As we transition from websites to mobile apps, we need a universal way to link between them. URX cleverly detects if a user has an app installed and automatically redirects to the appropriate "page" within an app, or to the mobile web version if the app isn't installed.
I've had the pleasure of getting to know Jonathan Matus over the past 6 months. Jonathan has been an important figure in the mobile world for years, most recently as a leader on the development of Facebook's mobile platform, and previously as a Google product lead on the original Android team.
The problems solved by the best consumer apps are anthropological. The starting point is understanding the things that people have always done and why. Then you study how technology can be used to enable people to do it with much less friction. That's the start of a great consumer experience. And if it's done well - really well - the resulting product will feel deceptively simple.
I was relatively new to the venture business in 2006 when I first met Matt Brezina and Adam Smith. They entered YC (which itself was only a year old at the time) with the idea to make sense of the inbox. They called their company, Xobni (that’s “inbox” spelled backward, by the way).
We're in business to support massive ideas that can change the world. Increasingly, even at the seed stage, we're noticing that those ideas are coming at the intersection of hardware and software. For example, recently we announced our investments in Thalmic Labs (the creators of the MYO), Airware (creator of autopilots for drones) and SmartThings (rethinking the connected home).
"Why does this matter to you?"
This is one of my favorite questions to ask Founders. The answer to "Why does this matter to you?" is telling. It's tough to hide behind a question which betrays so much about motivation. There is a difference between starting a company to solve a problem and starting a company to seize an opportunity. It reveals whether someone is intrinsically or extrinsically motivated. It can tell whether someone will tough it out through the turbulence every startup is bound to face. It shines a light on the vision that a Founder has for his or her company.
One of the myths consistently perpetuated in Silicon Valley is that great companies are built overnight. They aren't. Companies with impact take time to build - often because their founders see the future before anyone else can live it and as Jeff Bezos says, "are willing to be misunderstood for long periods of time". Out of the limelight, great founders fight on when everyone else doubts them.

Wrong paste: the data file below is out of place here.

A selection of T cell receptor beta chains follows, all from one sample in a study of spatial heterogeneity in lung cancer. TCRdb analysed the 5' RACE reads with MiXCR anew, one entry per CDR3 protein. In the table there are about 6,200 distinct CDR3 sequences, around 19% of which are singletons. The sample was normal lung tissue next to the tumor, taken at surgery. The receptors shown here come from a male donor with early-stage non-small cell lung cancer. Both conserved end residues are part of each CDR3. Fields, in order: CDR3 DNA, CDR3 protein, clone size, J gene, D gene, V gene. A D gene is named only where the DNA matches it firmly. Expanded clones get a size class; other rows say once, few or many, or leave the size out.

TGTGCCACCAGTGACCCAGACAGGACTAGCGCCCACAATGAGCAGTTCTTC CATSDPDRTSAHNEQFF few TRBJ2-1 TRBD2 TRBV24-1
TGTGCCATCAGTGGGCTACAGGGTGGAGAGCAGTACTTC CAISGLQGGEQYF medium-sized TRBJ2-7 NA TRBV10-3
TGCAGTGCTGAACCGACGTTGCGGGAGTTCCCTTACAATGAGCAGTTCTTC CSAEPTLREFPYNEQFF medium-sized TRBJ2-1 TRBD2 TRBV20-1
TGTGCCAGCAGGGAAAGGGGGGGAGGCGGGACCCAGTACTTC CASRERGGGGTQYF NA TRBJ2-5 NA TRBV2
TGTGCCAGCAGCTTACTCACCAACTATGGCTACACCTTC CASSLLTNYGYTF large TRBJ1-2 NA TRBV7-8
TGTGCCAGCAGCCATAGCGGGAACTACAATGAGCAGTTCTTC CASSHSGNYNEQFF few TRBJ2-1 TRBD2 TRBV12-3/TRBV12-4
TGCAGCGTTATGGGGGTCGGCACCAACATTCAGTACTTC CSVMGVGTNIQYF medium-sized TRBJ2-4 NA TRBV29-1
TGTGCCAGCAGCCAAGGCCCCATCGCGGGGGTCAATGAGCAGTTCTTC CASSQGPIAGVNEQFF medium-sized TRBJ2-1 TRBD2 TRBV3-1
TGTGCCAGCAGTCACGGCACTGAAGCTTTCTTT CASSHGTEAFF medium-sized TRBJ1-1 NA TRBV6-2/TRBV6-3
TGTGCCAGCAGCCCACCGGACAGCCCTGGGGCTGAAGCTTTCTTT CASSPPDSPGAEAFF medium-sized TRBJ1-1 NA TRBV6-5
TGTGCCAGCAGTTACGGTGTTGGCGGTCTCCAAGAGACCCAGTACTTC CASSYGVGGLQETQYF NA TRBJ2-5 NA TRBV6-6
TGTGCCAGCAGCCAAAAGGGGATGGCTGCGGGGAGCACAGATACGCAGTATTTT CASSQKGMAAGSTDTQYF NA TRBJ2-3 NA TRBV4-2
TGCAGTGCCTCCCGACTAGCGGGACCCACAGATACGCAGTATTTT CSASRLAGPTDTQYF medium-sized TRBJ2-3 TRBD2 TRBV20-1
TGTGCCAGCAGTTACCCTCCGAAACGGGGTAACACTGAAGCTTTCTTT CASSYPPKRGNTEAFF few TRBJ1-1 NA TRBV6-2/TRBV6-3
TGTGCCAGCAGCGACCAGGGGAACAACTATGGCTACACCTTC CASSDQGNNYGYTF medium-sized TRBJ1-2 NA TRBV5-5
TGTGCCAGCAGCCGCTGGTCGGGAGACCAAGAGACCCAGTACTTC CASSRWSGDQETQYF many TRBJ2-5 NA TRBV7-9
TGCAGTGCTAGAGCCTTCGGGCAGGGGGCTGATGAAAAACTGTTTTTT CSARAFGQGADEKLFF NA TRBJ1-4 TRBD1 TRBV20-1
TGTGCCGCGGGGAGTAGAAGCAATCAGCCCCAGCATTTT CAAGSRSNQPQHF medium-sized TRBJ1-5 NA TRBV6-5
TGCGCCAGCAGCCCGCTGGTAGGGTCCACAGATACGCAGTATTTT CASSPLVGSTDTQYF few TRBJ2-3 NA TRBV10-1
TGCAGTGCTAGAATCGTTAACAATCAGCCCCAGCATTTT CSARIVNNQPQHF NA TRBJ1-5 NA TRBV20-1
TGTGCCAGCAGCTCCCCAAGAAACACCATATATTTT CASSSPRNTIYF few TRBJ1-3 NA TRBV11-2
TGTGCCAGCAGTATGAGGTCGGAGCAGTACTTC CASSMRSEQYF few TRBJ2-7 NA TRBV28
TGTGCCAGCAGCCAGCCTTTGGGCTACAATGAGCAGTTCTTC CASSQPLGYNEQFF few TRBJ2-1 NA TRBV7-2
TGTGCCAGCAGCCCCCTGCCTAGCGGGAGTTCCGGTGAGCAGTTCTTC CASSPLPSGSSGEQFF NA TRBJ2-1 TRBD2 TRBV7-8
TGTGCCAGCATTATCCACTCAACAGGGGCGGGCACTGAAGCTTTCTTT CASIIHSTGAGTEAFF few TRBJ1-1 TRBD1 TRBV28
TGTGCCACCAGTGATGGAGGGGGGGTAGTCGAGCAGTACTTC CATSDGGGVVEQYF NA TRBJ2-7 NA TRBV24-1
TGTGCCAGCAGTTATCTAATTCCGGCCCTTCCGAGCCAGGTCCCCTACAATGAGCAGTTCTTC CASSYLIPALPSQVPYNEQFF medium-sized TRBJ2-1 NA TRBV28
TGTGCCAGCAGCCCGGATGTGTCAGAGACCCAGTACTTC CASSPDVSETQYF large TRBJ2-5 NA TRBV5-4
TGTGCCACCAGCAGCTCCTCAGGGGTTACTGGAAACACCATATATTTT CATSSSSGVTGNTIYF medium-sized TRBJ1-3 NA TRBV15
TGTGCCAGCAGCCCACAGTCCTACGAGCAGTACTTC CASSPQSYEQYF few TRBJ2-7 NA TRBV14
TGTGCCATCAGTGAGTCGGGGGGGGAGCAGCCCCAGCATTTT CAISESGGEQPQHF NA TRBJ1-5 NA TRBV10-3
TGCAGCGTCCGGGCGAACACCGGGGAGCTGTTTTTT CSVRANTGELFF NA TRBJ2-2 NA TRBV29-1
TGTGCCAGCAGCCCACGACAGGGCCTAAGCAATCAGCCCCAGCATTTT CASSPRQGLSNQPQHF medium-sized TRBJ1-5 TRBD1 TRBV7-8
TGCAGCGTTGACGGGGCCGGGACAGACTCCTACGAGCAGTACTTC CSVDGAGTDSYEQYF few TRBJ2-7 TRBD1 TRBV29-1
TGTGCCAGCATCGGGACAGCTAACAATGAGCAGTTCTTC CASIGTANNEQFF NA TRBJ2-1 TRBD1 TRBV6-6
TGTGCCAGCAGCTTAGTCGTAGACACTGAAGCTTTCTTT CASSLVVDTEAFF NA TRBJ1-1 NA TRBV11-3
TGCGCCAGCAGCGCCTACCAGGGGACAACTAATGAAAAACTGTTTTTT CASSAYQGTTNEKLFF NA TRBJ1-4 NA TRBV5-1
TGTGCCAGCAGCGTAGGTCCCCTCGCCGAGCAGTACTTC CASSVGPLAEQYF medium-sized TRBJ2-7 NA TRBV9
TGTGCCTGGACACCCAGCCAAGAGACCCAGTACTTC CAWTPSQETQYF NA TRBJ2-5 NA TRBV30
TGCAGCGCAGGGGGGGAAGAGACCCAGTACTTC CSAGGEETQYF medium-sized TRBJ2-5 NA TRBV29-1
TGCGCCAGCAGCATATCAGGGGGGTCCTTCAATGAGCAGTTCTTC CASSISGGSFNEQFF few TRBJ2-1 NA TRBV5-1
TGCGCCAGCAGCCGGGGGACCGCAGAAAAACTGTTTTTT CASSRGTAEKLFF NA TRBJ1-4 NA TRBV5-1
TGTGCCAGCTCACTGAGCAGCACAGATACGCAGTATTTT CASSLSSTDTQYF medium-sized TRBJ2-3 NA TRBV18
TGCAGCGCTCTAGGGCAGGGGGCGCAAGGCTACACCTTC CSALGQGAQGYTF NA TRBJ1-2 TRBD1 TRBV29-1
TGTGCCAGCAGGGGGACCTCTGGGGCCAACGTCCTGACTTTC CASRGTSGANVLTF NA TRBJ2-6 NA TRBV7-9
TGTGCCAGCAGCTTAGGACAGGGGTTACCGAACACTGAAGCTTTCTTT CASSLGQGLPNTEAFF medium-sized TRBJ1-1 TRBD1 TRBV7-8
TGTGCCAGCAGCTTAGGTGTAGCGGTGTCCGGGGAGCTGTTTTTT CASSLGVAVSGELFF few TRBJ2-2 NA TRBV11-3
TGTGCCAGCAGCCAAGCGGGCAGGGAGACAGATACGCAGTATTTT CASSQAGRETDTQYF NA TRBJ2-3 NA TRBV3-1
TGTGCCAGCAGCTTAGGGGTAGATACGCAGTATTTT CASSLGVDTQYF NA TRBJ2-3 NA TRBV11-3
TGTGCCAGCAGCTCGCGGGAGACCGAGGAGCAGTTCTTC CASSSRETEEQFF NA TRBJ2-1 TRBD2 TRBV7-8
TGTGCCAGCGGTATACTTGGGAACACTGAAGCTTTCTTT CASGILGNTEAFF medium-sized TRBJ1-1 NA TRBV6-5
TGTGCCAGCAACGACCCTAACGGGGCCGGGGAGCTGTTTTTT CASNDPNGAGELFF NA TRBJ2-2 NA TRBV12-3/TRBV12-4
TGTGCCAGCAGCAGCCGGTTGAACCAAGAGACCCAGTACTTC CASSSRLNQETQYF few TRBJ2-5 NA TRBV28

It is very cool to be a part of the Grand St. team and I am really glad to be an investor. Today, Grand St. is the best place on the web to buy creative technology products. But, while I love eCommerce and think it is very smart to generate revenue if you are a consumer facing company today, to call Grand St. eCommerce misses the broader marketplace vision and the massive trend that the team at Grand St is going after.
I'm excited to announce our latest investment in Sift Science today
Fraud on the web is a huge problem. In 2011, online fraud cost U.S. merchants $3.4B in lost revenue. At First Round, we have direct experience with the problem through our e-commerce and marketplace investments in Fab, Uber, TaskRabbit and many others. The sheer number and variety of attacks by fraudsters is mind numbing and fighting back can drain a company's human resources and capital.
When you build a moat, you put yourself on an island.
A week or so ago, MessageMe launched their product. I wrote a brief blog post about why First Round loved their product and team. A lot has happened since then. MessageMe has signed up more than a million users who have sent tens of millions of messages, videos and doodles. And the product has been featured in the Apple App Store, Google Play, and *shut off* by Facebook.
One of these things is not like the others.